Academics often have academic partners, although the problems are just as difficult when one partner’s career is outside academia.  One lesson I have learnt is that one must discuss everything beforehand.  Don’t wait until the problems arise and resentment creeps in.  Be objective, realising in advance that one of you may get a superb offer in a place where the other cannot find something suitable.  What will happen if that arises?  Whose career will have precedence (certainly not automatically the man’s!)?  How will you find compromises that meet both your needs to some extent, even if not to perfection?  Whose career is more transportable?  All these issues must be faced in advance, without which debates end up in resentment for one party and guilt for the other…. often resulting in a doomed relationship.  You have to ask yourself, which is more important: career or relationship, even if both are important.  The solution isn’t to pretend the issue won’t arise!

Integrating family and career

Many young academics desire a child.  It is often assumed that a busy career means a single child.  In a newspaper article many years ago, Katherine Whitehorn raised the question “one child or many?” and concluded that, if you are a busy professional, it may be better – albeit counterintuitive – to have several children!  She reasoned that a singleton waits desperately for mum (or dad) to come home, whereas several children just muck in together and barely notice their parent is away.  What about maternity leave?  Fortunately, since I was a mother, maternity (and paternity) leave has vastly improved, so you could devote yourself entirely to the new arrival. This is clearly your right, but is it such a good idea?  My advice is that, if you intend to pursue your career, then don’t cut off completely during the maternity leave.  Save a special time each day to check email, read the latest article, jot down notes for your next article or research project.  You are going to have to juggle both once you return to work, so start practising gently now.  Remember that the smaller the baby the more s/he sleeps, so take your baby to special lectures or a conference.  Feed the baby just before it starts and hopefully s/he’ll sleep right through.  Do sit on an aisle seat, though, in case s/he starts screaming!!   And, once you’re back fulltime at work, agree with your partner in advance on how you will both decide who will come home anytime the baby is sick – not automatically the mother!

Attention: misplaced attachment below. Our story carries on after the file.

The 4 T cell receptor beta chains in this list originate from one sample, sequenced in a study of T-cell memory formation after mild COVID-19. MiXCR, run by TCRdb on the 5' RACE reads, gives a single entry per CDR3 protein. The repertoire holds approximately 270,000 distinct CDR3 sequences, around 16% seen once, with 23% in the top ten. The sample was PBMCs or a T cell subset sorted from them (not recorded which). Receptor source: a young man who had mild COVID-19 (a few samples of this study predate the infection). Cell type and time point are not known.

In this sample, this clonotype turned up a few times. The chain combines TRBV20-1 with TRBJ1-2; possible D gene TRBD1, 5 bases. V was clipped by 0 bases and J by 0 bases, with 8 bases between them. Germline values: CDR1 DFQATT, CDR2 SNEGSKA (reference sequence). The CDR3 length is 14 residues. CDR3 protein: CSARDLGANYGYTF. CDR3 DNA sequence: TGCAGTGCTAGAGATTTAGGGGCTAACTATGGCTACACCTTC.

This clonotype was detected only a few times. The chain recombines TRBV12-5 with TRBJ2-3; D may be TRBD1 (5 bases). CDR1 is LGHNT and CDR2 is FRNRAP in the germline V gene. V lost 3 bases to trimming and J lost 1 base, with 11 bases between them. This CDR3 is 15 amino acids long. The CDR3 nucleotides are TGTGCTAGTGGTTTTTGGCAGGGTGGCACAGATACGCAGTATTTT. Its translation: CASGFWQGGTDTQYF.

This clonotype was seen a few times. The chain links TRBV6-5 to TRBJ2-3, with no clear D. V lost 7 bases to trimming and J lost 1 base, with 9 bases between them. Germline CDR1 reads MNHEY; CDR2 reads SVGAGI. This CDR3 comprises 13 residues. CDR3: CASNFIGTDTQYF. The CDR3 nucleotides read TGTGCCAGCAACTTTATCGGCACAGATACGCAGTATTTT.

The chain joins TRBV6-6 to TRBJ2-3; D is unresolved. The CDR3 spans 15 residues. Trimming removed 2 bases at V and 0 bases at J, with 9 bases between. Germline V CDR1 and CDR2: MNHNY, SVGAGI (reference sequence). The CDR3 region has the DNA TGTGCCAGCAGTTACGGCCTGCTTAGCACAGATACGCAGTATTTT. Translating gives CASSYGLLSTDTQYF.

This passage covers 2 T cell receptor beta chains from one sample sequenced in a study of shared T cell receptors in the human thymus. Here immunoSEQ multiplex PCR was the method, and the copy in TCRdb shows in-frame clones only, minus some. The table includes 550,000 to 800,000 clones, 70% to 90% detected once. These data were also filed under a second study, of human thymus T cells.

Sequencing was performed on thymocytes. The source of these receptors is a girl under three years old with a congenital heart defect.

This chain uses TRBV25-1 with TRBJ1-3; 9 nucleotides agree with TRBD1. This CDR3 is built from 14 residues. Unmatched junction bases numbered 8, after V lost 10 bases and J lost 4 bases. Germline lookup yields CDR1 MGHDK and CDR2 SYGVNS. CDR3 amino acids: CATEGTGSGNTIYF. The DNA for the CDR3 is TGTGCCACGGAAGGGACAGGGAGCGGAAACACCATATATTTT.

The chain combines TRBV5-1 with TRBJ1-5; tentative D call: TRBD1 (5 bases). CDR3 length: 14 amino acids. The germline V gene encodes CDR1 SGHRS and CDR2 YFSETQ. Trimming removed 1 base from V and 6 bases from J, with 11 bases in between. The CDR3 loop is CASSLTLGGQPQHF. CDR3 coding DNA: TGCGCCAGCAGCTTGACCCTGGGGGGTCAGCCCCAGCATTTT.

Focus your research

When you had no home responsibilities, it may have been fine to dabble in numerous research projects, but once there are family responsibilities, it is essential to focus your research. Try to arrange to teach on courses that are related to your research so that your reading serves both.

Avoiding guilt

Remind yourself frequently that you cannot be superwoman!  Keep an eye on your health and remember that sleep isn’t only a time of rest, but that parts of the brain are more active during sleep than wakefulness and that sleep is critical for the consolidation of memory.  Avoid guilt, and learn to say “No” to requests to take on extra tasks.  Protect yourself at this time of your career; you can be an avid volunteer in the future.  Tell yourself that it’s OK to use day-care and, when you drop off your child, leave with a confident stride.  Babies pick up on their parents’ doubts.  Do ask for help when you need it.  You don’t have to prove you can do it all alone.

You never stop being a mum…

A personal ending:  I thought that when my daughters left the nest, had their own careers and families, I could simply get on with my career without a second thought… Alas no!  Now the potential guilt raises its head again:  how do I juggle expected grandmother duties (I have seven) with the pressures of my academic career?  Rest assured, I have no regrets… having children, grandchildren and a busy career have fulfilled my life.

Share
. Reply . Category: Science . Tags: , , , , , ,